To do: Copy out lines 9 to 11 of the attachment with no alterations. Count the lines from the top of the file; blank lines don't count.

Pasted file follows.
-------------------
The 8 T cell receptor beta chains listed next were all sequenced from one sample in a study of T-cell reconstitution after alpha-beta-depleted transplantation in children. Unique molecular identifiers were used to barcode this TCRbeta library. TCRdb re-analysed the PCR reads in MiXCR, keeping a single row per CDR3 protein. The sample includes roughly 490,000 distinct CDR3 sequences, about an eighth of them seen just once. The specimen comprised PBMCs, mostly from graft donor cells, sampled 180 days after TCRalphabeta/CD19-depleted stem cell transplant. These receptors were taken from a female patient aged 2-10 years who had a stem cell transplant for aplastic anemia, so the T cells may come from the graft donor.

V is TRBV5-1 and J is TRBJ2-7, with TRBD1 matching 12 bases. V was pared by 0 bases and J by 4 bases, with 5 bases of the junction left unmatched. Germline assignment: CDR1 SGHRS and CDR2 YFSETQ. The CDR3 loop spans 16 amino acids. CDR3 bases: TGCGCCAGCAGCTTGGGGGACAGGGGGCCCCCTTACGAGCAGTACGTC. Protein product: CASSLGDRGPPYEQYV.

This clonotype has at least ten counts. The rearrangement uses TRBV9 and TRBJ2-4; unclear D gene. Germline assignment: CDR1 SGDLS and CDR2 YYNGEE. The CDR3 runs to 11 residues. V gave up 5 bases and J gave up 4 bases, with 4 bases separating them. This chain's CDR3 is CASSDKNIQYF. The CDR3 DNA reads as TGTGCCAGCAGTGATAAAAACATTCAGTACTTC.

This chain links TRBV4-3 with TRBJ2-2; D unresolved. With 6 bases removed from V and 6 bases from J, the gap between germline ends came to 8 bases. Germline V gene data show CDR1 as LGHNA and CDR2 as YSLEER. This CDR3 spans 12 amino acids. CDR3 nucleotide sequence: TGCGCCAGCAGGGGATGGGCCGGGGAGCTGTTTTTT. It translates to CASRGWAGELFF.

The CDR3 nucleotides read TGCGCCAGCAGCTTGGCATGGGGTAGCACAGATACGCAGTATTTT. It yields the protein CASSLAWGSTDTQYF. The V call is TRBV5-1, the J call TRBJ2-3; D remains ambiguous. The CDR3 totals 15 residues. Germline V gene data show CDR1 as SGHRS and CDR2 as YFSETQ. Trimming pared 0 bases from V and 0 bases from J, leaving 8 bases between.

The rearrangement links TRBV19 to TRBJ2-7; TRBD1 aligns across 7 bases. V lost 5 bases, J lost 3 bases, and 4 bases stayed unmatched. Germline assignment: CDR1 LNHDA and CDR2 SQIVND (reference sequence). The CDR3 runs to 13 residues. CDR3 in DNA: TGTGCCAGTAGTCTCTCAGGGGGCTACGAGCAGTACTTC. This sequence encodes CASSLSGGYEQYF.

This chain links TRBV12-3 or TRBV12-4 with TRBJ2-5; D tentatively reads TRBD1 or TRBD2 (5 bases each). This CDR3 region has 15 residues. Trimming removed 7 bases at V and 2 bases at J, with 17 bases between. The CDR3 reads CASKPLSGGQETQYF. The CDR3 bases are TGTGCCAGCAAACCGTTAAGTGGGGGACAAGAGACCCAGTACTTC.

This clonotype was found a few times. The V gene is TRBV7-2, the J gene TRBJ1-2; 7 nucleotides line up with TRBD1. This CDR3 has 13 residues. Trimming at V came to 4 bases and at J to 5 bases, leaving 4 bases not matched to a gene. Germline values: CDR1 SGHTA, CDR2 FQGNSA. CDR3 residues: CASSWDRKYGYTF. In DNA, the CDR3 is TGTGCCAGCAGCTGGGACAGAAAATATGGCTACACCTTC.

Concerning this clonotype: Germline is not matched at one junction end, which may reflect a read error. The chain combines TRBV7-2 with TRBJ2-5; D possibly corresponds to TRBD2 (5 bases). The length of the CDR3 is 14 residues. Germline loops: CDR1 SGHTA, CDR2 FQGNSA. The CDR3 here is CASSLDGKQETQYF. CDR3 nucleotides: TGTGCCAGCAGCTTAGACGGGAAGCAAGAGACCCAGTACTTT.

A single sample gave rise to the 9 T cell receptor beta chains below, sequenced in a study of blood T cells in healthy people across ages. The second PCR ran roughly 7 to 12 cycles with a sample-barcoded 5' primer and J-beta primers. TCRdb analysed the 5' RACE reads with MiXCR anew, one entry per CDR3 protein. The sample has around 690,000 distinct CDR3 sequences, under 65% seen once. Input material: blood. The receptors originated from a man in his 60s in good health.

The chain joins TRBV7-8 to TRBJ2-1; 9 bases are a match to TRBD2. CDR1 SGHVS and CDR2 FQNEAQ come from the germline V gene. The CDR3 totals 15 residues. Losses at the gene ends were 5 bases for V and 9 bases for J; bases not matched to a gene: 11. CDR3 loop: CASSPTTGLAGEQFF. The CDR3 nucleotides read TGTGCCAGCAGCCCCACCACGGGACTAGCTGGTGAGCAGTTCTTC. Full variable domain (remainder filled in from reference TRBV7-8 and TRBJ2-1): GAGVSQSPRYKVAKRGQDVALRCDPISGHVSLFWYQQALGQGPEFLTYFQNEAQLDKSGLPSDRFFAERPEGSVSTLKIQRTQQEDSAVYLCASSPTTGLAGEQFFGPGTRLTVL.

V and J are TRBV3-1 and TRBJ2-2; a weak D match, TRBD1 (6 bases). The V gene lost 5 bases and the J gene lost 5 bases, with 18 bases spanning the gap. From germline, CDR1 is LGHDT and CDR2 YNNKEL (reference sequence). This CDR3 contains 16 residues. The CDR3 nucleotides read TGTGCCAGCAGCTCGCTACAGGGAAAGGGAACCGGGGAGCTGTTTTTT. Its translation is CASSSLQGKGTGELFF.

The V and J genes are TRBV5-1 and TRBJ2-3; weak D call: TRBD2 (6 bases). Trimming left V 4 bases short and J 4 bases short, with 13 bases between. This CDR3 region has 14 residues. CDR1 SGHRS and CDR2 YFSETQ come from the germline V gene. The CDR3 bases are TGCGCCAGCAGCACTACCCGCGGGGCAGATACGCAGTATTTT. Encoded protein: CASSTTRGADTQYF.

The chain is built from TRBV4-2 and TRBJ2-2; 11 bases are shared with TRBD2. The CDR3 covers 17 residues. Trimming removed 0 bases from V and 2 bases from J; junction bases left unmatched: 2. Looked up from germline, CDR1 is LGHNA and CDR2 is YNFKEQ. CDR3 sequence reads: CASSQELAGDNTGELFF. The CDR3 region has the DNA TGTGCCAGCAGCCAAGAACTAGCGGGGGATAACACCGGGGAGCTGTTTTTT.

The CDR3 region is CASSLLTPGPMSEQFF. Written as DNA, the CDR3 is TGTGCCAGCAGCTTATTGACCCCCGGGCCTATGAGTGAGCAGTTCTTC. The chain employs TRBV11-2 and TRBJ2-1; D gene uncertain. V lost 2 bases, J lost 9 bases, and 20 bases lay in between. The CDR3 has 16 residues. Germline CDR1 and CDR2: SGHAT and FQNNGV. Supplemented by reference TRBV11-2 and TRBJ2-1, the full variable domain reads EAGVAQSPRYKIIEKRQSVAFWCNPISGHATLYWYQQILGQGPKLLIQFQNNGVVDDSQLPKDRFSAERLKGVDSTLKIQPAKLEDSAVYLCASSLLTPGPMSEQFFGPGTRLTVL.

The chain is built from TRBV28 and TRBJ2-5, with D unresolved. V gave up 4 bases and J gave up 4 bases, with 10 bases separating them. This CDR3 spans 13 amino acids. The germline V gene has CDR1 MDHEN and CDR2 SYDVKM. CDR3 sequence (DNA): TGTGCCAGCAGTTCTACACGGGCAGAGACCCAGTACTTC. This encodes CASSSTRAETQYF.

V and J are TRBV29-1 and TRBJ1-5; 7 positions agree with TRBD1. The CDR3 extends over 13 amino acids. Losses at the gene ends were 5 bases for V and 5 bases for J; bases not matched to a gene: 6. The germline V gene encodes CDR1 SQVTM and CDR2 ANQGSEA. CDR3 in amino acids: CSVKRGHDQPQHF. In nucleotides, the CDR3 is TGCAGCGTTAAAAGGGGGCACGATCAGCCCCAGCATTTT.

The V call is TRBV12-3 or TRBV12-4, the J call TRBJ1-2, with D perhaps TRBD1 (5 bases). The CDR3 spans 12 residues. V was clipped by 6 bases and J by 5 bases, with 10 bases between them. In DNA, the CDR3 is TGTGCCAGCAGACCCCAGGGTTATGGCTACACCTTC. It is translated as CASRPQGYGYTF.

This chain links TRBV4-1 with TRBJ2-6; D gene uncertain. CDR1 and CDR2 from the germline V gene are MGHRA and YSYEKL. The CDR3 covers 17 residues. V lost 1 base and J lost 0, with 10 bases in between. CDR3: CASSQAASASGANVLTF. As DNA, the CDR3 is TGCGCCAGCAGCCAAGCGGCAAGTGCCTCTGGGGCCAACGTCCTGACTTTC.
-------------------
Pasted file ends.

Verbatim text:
Concerning this clonotype: Germline is not matched at one junction end, which may reflect a read error. The chain combines TRBV7-2 with TRBJ2-5; D possibly corresponds to TRBD2 (5 bases). The length of the CDR3 is 14 residues. Germline loops: CDR1 SGHTA, CDR2 FQGNSA. The CDR3 here is CASSLDGKQETQYF. CDR3 nucleotides: TGTGCCAGCAGCTTAGACGGGAAGCAAGAGACCCAGTACTTT.

A single sample gave rise to the 9 T cell receptor beta chains below, sequenced in a study of blood T cells in healthy people across ages. The second PCR ran roughly 7 to 12 cycles with a sample-barcoded 5' primer and J-beta primers. TCRdb analysed the 5' RACE reads with MiXCR anew, one entry per CDR3 protein. The sample has around 690,000 distinct CDR3 sequences, under 65% seen once. Input material: blood. The receptors originated from a man in his 60s in good health.

The chain joins TRBV7-8 to TRBJ2-1; 9 bases are a match to TRBD2. CDR1 SGHVS and CDR2 FQNEAQ come from the germline V gene. The CDR3 totals 15 residues. Losses at the gene ends were 5 bases for V and 9 bases for J; bases not matched to a gene: 11. CDR3 loop: CASSPTTGLAGEQFF. The CDR3 nucleotides read TGTGCCAGCAGCCCCACCACGGGACTAGCTGGTGAGCAGTTCTTC. Full variable domain (remainder filled in from reference TRBV7-8 and TRBJ2-1): GAGVSQSPRYKVAKRGQDVALRCDPISGHVSLFWYQQALGQGPEFLTYFQNEAQLDKSGLPSDRFFAERPEGSVSTLKIQRTQQEDSAVYLCASSPTTGLAGEQFFGPGTRLTVL.